1:52 PM

David Williams

Charges have been dropped against the man accused of starting a house fire last month that killed his fiance's three children.

Dan Patterson, the chief assistant for the Greene County prosecutors office, says he was contacted after business hours Thursday April 21st by a fire investigator who told him that the evidence used to charge David Williams was questionable at best. "The cause and certainty of the origin of the fire could not be determined at this time," said Patterson.

Prosecutors charged Williams after an accelerant-sniffing dog, Ashes, "hit" on accelerant on Williams jeans and at several places within the house as well.

It was a sensational story....how could a man who acted as the father to three children set a fire that would kill them? Williams fiance,Violet Watson, steadfastly maintained his innocence, however the court of public opinion had already convicted Williams as a baby killer. The public outcry was deafening.

The Sentinel raised the question of the possibility of flashover to prosecutors last month after we learned that lab evidence showed no trace of accelerants in any of the evidence taken to the crime lab. Patterson now says, "There is insufficient evidence to proceed at this time." He also notes that the investigation is ongoing.

In December of 1991 a similar fire took place in Corsicana, Texas. Cameron Todd Willingham was convicted of starting a fire that killed his three children. Arson investigators testified that their were "char patterns" and accelerants used to start that fire and that Willingham was responsible for the fire that claimed his children's lives.

Prosecutors offered Willingham a plea deal, if he would plead guilty they would take the death penalty off the table and offer him a life sentence. Willingham, who maintained his innocence, rejected the state's offer and took his chances with the jury. It was a gamble that ultimately cost him his life.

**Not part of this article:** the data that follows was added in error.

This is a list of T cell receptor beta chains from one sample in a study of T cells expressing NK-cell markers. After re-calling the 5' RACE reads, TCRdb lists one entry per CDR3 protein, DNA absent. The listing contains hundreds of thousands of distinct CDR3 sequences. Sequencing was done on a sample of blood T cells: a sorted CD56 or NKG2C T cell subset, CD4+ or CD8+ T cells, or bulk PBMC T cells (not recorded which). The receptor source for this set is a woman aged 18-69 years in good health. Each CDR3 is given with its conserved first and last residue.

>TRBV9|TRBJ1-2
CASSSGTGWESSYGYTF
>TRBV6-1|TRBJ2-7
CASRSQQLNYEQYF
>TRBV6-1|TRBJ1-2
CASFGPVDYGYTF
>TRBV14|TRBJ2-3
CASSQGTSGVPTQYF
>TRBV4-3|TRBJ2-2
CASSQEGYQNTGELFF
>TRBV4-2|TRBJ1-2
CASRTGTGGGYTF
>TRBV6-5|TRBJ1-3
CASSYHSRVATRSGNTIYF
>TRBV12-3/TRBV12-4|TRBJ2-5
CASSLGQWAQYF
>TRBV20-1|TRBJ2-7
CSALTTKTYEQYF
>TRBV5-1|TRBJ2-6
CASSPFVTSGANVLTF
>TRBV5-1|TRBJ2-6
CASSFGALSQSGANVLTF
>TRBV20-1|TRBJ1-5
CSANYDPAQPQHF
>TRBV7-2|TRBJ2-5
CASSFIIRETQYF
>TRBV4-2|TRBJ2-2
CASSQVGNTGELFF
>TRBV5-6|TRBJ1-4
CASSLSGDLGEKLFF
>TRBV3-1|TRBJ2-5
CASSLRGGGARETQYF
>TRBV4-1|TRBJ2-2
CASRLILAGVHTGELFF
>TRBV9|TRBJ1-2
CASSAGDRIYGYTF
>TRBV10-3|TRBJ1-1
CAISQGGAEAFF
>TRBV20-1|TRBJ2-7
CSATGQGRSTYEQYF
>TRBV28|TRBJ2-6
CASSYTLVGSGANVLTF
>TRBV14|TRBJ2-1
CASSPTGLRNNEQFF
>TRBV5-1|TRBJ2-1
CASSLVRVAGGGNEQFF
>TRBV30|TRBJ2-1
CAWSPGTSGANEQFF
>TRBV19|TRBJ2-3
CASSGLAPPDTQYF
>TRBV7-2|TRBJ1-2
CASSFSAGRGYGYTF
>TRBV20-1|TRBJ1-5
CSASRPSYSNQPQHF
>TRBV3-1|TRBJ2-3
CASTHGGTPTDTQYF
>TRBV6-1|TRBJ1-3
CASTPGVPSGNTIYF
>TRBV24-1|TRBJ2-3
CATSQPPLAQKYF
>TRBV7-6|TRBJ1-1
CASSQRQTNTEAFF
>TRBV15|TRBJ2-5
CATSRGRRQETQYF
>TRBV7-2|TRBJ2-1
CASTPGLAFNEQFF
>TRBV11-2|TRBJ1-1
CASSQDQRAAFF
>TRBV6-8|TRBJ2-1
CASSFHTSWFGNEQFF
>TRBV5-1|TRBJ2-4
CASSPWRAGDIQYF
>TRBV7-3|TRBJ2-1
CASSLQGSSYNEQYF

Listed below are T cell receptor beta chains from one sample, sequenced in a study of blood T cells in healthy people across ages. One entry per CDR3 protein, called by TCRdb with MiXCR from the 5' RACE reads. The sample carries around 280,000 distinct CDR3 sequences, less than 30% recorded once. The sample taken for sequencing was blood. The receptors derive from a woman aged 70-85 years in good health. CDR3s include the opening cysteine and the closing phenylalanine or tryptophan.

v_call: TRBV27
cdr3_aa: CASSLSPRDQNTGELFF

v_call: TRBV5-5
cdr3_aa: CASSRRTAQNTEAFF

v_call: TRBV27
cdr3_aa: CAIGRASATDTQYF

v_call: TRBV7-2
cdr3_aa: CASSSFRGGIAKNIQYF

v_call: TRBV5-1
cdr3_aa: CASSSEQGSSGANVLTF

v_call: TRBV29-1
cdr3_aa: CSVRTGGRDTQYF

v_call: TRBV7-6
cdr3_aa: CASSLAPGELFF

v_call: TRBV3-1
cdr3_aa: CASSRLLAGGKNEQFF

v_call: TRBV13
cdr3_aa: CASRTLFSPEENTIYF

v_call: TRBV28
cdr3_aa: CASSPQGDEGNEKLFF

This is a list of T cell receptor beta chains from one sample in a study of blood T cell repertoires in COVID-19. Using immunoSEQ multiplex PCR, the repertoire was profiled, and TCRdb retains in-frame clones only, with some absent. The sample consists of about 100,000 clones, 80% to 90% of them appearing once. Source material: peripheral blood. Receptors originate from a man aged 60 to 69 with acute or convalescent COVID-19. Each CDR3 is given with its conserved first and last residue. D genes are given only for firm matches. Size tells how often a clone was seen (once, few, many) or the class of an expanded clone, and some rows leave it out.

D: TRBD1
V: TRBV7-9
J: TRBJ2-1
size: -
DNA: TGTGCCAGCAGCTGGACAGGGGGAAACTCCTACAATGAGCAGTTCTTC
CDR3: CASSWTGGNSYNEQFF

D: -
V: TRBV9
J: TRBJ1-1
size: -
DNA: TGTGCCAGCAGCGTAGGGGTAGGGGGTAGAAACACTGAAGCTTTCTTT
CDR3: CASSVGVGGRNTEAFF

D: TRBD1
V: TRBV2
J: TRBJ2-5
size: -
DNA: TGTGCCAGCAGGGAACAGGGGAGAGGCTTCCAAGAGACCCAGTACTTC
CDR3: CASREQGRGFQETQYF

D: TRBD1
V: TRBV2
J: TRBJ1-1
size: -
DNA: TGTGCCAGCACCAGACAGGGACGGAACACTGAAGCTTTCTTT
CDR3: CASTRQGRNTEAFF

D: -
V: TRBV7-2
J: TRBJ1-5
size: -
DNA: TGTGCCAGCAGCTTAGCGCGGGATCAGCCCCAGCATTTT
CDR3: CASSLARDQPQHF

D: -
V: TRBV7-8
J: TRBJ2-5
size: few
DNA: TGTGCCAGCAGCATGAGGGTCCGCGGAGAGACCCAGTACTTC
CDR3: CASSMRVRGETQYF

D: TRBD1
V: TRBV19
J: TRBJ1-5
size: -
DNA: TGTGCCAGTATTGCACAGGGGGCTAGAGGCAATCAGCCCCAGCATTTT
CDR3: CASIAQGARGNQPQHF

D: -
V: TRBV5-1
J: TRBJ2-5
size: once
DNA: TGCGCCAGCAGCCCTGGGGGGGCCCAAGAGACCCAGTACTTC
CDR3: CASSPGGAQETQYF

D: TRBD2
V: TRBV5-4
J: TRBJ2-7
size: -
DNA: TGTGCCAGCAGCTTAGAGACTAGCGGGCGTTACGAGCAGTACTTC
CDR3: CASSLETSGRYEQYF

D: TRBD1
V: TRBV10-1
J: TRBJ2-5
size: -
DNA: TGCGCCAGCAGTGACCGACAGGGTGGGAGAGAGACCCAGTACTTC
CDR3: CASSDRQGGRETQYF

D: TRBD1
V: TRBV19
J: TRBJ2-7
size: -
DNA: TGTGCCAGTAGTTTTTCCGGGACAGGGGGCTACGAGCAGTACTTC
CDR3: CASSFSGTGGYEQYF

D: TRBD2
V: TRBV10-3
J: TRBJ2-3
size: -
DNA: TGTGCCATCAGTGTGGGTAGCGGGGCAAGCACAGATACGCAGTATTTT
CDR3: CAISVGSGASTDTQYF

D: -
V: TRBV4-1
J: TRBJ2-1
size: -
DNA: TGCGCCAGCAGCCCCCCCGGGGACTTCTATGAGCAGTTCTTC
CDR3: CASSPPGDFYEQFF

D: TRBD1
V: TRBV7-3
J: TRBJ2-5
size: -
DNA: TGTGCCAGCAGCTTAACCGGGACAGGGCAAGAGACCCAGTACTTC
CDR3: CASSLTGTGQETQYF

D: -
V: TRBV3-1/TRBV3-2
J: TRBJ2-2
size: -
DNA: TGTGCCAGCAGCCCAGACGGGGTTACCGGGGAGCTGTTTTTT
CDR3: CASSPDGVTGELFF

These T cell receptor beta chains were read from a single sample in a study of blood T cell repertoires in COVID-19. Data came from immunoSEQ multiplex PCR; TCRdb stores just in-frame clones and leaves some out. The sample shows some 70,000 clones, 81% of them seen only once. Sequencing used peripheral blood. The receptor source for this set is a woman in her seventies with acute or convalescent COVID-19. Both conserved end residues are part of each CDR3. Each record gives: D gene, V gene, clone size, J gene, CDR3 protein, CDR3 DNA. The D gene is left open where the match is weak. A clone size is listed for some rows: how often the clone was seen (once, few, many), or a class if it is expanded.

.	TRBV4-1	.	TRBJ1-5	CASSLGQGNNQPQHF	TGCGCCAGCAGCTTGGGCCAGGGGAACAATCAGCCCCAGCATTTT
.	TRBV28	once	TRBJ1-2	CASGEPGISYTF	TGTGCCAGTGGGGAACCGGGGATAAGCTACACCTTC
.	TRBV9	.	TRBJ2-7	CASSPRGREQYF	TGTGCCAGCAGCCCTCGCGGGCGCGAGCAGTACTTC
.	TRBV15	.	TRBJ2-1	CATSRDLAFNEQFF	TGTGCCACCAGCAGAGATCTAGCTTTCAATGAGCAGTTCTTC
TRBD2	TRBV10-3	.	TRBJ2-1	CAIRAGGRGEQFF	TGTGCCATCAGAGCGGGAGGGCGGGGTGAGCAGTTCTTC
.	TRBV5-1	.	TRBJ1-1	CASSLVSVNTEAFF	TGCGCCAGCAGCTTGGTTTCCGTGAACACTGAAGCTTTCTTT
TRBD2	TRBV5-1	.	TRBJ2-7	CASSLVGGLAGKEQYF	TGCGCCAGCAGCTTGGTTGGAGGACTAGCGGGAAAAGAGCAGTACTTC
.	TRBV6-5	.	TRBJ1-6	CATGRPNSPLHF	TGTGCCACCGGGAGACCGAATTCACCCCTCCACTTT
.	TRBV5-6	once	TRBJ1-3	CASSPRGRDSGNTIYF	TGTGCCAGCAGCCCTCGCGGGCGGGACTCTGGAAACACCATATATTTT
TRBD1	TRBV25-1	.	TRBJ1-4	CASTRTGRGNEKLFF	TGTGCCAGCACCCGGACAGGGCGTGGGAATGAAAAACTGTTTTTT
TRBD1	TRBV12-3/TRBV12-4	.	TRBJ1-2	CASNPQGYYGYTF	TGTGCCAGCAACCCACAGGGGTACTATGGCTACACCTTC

In August of 1992, after deliberating less than an hour, the jury convicted Willingham of three counts of capital murder. In January of 2004, Willingham was scheduled to be put to death, Dr. Gerald Hurst, a scientist and fire investigator, who has been successful in helping overturn numerous arson convictions was contacted by friends and relatives of Willingham.

Hurst agreed to have a look at the case pro bono. Hurst concluded that the Willingham fire was accidental and that the burn patterns and accelerant found at the scene was the result of flashover.  Lawyers for Willingham filed Hurst's findings with the Texas Board of Pardon and Parole. Attorney's say the board received the findings, but never reviewed them before denying Willingham's plea for clemency. He was executed on February 17, 2004.
Watson children killed in fire
During his 37 day incarceration, Williams had asked to be allowed attend the funeral of Alexis, Devin and Kelsey. Judge Mark Powell granted that request, but Greene County Sheriff Jim Arnott said he did not have enough manpower to transport Williams' to attend and make sure he had no physical contact with anyone at the service.

Sheriff Jim Arnott

Last month Williams attorney, Andy Hosmer said, "An innocent man in Texas was executed for a similar situation. We don't want to see an innocent man go to jail here for something he didn't do."

Hosmer says, "In a rush to judgement, prosecutors charged an innocent man. My client is relieved to be out of jail, and happy to be home with his family. We are weighing all of our options at this point. I'm not sure how we will proceed."
Hosmer says a civil case is not out of the question.

UPDATE 03-16-13:

Violet Watson-Williams has filed a wrongful death lawsuit against her former landlords Richard and Nancy Preffitt.  The lawsuit, which seeks damages in excess of $25,000, says the Prefritt's “owed a duty” to Watson and her children when they rented them a house that should have been safe.  It alleges that the Preffitt's failed to inspect and make repairs to the home prior to Watson and her children moving in.

The house had “faulty wiring” and did not have the appropriate number of smoke detectors and/or failed to have functioning smoke detectors in the residence, according to documents filed in the  lawsuit filed last week in Greene County.